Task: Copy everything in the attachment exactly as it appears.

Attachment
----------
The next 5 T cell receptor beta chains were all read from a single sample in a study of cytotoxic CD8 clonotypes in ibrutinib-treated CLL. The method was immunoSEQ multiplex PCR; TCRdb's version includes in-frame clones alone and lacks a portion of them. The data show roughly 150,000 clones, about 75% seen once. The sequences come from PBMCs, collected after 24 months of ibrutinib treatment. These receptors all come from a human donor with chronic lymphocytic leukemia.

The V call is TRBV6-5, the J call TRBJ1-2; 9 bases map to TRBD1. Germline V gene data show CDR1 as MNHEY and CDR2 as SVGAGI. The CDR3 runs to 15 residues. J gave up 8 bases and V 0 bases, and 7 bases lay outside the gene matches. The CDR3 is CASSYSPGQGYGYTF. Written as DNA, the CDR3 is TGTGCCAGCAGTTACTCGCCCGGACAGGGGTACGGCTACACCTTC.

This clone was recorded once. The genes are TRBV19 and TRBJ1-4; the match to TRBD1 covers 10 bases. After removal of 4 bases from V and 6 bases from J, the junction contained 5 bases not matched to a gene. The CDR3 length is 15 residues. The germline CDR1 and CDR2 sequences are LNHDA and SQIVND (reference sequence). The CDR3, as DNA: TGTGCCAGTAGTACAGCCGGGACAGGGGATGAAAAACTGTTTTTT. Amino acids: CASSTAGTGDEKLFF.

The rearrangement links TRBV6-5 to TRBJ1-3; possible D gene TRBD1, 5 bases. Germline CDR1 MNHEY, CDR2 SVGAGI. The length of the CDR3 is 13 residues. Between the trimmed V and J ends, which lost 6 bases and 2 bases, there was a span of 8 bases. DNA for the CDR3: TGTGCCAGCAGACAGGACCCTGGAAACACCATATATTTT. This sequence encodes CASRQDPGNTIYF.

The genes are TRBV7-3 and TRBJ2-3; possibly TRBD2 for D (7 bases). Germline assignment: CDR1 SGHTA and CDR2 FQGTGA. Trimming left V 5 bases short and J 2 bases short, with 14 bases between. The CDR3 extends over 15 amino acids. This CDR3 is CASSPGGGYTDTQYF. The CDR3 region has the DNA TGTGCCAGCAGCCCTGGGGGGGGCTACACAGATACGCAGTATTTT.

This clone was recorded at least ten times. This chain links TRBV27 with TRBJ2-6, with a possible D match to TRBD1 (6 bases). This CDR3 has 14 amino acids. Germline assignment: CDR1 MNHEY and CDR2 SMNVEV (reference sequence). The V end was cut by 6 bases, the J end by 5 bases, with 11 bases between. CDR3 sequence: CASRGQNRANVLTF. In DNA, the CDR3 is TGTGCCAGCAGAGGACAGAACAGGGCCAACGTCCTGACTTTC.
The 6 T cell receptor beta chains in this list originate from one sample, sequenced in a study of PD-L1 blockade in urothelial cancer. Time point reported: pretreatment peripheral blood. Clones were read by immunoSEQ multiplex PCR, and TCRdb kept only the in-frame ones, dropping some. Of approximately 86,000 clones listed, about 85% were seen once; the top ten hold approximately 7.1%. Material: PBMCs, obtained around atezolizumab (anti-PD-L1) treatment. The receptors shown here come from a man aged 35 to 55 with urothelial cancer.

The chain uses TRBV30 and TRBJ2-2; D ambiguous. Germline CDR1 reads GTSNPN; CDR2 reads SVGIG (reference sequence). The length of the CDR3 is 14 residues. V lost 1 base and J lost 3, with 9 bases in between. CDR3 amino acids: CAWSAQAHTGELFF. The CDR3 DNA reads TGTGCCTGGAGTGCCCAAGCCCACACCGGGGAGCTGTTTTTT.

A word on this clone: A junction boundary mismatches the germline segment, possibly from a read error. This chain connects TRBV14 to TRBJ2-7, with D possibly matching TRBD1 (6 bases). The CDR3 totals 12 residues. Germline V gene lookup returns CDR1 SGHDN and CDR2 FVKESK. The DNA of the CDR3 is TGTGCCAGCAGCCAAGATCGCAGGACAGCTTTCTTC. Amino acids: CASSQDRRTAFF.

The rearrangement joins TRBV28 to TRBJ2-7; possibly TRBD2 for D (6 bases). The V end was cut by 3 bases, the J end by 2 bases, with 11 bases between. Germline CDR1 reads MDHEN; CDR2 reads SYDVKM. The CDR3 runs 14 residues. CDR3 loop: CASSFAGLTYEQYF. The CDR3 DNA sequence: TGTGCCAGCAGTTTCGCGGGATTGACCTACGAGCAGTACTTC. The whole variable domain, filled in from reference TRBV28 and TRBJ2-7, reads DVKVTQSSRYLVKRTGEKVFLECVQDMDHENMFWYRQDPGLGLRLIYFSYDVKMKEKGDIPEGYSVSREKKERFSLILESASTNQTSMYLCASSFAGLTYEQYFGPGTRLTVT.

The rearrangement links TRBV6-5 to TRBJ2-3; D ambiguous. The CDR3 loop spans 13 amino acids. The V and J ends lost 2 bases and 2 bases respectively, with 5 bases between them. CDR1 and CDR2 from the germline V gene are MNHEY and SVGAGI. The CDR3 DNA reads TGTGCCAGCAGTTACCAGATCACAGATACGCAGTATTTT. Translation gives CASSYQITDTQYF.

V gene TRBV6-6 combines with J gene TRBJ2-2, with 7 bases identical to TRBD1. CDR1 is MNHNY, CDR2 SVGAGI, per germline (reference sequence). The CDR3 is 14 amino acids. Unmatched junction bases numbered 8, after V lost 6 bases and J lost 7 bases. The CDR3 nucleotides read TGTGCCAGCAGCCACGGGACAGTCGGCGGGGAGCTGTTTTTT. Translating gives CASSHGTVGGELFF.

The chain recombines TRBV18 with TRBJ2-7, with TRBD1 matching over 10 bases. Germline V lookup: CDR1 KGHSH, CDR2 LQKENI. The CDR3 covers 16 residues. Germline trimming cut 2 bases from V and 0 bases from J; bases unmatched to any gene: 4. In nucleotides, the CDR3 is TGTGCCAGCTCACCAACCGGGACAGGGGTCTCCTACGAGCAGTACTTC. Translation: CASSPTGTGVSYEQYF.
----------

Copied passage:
The next 5 T cell receptor beta chains were all read from a single sample in a study of cytotoxic CD8 clonotypes in ibrutinib-treated CLL. The method was immunoSEQ multiplex PCR; TCRdb's version includes in-frame clones alone and lacks a portion of them. The data show roughly 150,000 clones, about 75% seen once. The sequences come from PBMCs, collected after 24 months of ibrutinib treatment. These receptors all come from a human donor with chronic lymphocytic leukemia.

The V call is TRBV6-5, the J call TRBJ1-2; 9 bases map to TRBD1. Germline V gene data show CDR1 as MNHEY and CDR2 as SVGAGI. The CDR3 runs to 15 residues. J gave up 8 bases and V 0 bases, and 7 bases lay outside the gene matches. The CDR3 is CASSYSPGQGYGYTF. Written as DNA, the CDR3 is TGTGCCAGCAGTTACTCGCCCGGACAGGGGTACGGCTACACCTTC.

This clone was recorded once. The genes are TRBV19 and TRBJ1-4; the match to TRBD1 covers 10 bases. After removal of 4 bases from V and 6 bases from J, the junction contained 5 bases not matched to a gene. The CDR3 length is 15 residues. The germline CDR1 and CDR2 sequences are LNHDA and SQIVND (reference sequence). The CDR3, as DNA: TGTGCCAGTAGTACAGCCGGGACAGGGGATGAAAAACTGTTTTTT. Amino acids: CASSTAGTGDEKLFF.

The rearrangement links TRBV6-5 to TRBJ1-3; possible D gene TRBD1, 5 bases. Germline CDR1 MNHEY, CDR2 SVGAGI. The length of the CDR3 is 13 residues. Between the trimmed V and J ends, which lost 6 bases and 2 bases, there was a span of 8 bases. DNA for the CDR3: TGTGCCAGCAGACAGGACCCTGGAAACACCATATATTTT. This sequence encodes CASRQDPGNTIYF.

The genes are TRBV7-3 and TRBJ2-3; possibly TRBD2 for D (7 bases). Germline assignment: CDR1 SGHTA and CDR2 FQGTGA. Trimming left V 5 bases short and J 2 bases short, with 14 bases between. The CDR3 extends over 15 amino acids. This CDR3 is CASSPGGGYTDTQYF. The CDR3 region has the DNA TGTGCCAGCAGCCCTGGGGGGGGCTACACAGATACGCAGTATTTT.

This clone was recorded at least ten times. This chain links TRBV27 with TRBJ2-6, with a possible D match to TRBD1 (6 bases). This CDR3 has 14 amino acids. Germline assignment: CDR1 MNHEY and CDR2 SMNVEV (reference sequence). The V end was cut by 6 bases, the J end by 5 bases, with 11 bases between. CDR3 sequence: CASRGQNRANVLTF. In DNA, the CDR3 is TGTGCCAGCAGAGGACAGAACAGGGCCAACGTCCTGACTTTC.
The 6 T cell receptor beta chains in this list originate from one sample, sequenced in a study of PD-L1 blockade in urothelial cancer. Time point reported: pretreatment peripheral blood. Clones were read by immunoSEQ multiplex PCR, and TCRdb kept only the in-frame ones, dropping some. Of approximately 86,000 clones listed, about 85% were seen once; the top ten hold approximately 7.1%. Material: PBMCs, obtained around atezolizumab (anti-PD-L1) treatment. The receptors shown here come from a man aged 35 to 55 with urothelial cancer.

The chain uses TRBV30 and TRBJ2-2; D ambiguous. Germline CDR1 reads GTSNPN; CDR2 reads SVGIG (reference sequence). The length of the CDR3 is 14 residues. V lost 1 base and J lost 3, with 9 bases in between. CDR3 amino acids: CAWSAQAHTGELFF. The CDR3 DNA reads TGTGCCTGGAGTGCCCAAGCCCACACCGGGGAGCTGTTTTTT.

A word on this clone: A junction boundary mismatches the germline segment, possibly from a read error. This chain connects TRBV14 to TRBJ2-7, with D possibly matching TRBD1 (6 bases). The CDR3 totals 12 residues. Germline V gene lookup returns CDR1 SGHDN and CDR2 FVKESK. The DNA of the CDR3 is TGTGCCAGCAGCCAAGATCGCAGGACAGCTTTCTTC. Amino acids: CASSQDRRTAFF.

The rearrangement joins TRBV28 to TRBJ2-7; possibly TRBD2 for D (6 bases). The V end was cut by 3 bases, the J end by 2 bases, with 11 bases between. Germline CDR1 reads MDHEN; CDR2 reads SYDVKM. The CDR3 runs 14 residues. CDR3 loop: CASSFAGLTYEQYF. The CDR3 DNA sequence: TGTGCCAGCAGTTTCGCGGGATTGACCTACGAGCAGTACTTC. The whole variable domain, filled in from reference TRBV28 and TRBJ2-7, reads DVKVTQSSRYLVKRTGEKVFLECVQDMDHENMFWYRQDPGLGLRLIYFSYDVKMKEKGDIPEGYSVSREKKERFSLILESASTNQTSMYLCASSFAGLTYEQYFGPGTRLTVT.

The rearrangement links TRBV6-5 to TRBJ2-3; D ambiguous. The CDR3 loop spans 13 amino acids. The V and J ends lost 2 bases and 2 bases respectively, with 5 bases between them. CDR1 and CDR2 from the germline V gene are MNHEY and SVGAGI. The CDR3 DNA reads TGTGCCAGCAGTTACCAGATCACAGATACGCAGTATTTT. Translation gives CASSYQITDTQYF.

V gene TRBV6-6 combines with J gene TRBJ2-2, with 7 bases identical to TRBD1. CDR1 is MNHNY, CDR2 SVGAGI, per germline (reference sequence). The CDR3 is 14 amino acids. Unmatched junction bases numbered 8, after V lost 6 bases and J lost 7 bases. The CDR3 nucleotides read TGTGCCAGCAGCCACGGGACAGTCGGCGGGGAGCTGTTTTTT. Translating gives CASSHGTVGGELFF.

The chain recombines TRBV18 with TRBJ2-7, with TRBD1 matching over 10 bases. Germline V lookup: CDR1 KGHSH, CDR2 LQKENI. The CDR3 covers 16 residues. Germline trimming cut 2 bases from V and 0 bases from J; bases unmatched to any gene: 4. In nucleotides, the CDR3 is TGTGCCAGCTCACCAACCGGGACAGGGGTCTCCTACGAGCAGTACTTC. Translation: CASSPTGTGVSYEQYF.